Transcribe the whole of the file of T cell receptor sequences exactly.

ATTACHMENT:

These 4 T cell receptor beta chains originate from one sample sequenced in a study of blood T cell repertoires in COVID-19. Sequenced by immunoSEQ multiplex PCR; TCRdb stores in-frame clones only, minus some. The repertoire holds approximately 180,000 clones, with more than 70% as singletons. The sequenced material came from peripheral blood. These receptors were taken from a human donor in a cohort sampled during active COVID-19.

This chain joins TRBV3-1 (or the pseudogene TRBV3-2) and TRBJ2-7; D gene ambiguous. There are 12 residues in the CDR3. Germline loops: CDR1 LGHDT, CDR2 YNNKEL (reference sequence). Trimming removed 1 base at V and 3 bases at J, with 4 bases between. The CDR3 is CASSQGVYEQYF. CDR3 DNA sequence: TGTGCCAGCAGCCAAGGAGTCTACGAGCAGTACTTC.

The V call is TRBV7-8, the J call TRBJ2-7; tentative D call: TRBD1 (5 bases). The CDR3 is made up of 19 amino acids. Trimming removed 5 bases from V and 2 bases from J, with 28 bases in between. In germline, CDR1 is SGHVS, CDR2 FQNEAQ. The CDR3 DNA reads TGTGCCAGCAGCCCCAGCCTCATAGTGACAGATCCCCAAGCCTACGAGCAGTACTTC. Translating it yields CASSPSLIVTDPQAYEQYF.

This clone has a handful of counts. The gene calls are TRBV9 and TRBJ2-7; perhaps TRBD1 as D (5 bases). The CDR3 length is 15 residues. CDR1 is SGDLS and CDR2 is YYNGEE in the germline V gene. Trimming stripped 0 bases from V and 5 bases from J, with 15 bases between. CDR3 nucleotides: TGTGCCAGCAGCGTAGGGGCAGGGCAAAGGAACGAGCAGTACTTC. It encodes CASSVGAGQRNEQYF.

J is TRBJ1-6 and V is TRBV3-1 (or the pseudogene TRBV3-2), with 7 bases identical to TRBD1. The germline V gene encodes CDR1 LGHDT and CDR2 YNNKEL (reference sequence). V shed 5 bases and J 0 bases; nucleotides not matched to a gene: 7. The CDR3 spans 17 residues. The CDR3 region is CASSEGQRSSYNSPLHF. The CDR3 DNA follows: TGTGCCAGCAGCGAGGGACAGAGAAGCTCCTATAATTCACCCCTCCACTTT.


These 4 T cell receptor beta chains originate from one sample sequenced in a study of blood T cell repertoires in COVID-19. Sequenced by immunoSEQ multiplex PCR; TCRdb stores in-frame clones only, minus some. The repertoire holds approximately 180,000 clones, with more than 70% as singletons. The sequenced material came from peripheral blood. These receptors were taken from a human donor in a cohort sampled during active COVID-19.

This chain joins TRBV3-1 (or the pseudogene TRBV3-2) and TRBJ2-7; D gene ambiguous. There are 12 residues in the CDR3. Germline loops: CDR1 LGHDT, CDR2 YNNKEL (reference sequence). Trimming removed 1 base at V and 3 bases at J, with 4 bases between. The CDR3 is CASSQGVYEQYF. CDR3 DNA sequence: TGTGCCAGCAGCCAAGGAGTCTACGAGCAGTACTTC.

The V call is TRBV7-8, the J call TRBJ2-7; tentative D call: TRBD1 (5 bases). The CDR3 is made up of 19 amino acids. Trimming removed 5 bases from V and 2 bases from J, with 28 bases in between. In germline, CDR1 is SGHVS, CDR2 FQNEAQ. The CDR3 DNA reads TGTGCCAGCAGCCCCAGCCTCATAGTGACAGATCCCCAAGCCTACGAGCAGTACTTC. Translating it yields CASSPSLIVTDPQAYEQYF.

This clone has a handful of counts. The gene calls are TRBV9 and TRBJ2-7; perhaps TRBD1 as D (5 bases). The CDR3 length is 15 residues. CDR1 is SGDLS and CDR2 is YYNGEE in the germline V gene. Trimming stripped 0 bases from V and 5 bases from J, with 15 bases between. CDR3 nucleotides: TGTGCCAGCAGCGTAGGGGCAGGGCAAAGGAACGAGCAGTACTTC. It encodes CASSVGAGQRNEQYF.

J is TRBJ1-6 and V is TRBV3-1 (or the pseudogene TRBV3-2), with 7 bases identical to TRBD1. The germline V gene encodes CDR1 LGHDT and CDR2 YNNKEL (reference sequence). V shed 5 bases and J 0 bases; nucleotides not matched to a gene: 7. The CDR3 spans 17 residues. The CDR3 region is CASSEGQRSSYNSPLHF. The CDR3 DNA follows: TGTGCCAGCAGCGAGGGACAGAGAAGCTCCTATAATTCACCCCTCCACTTT.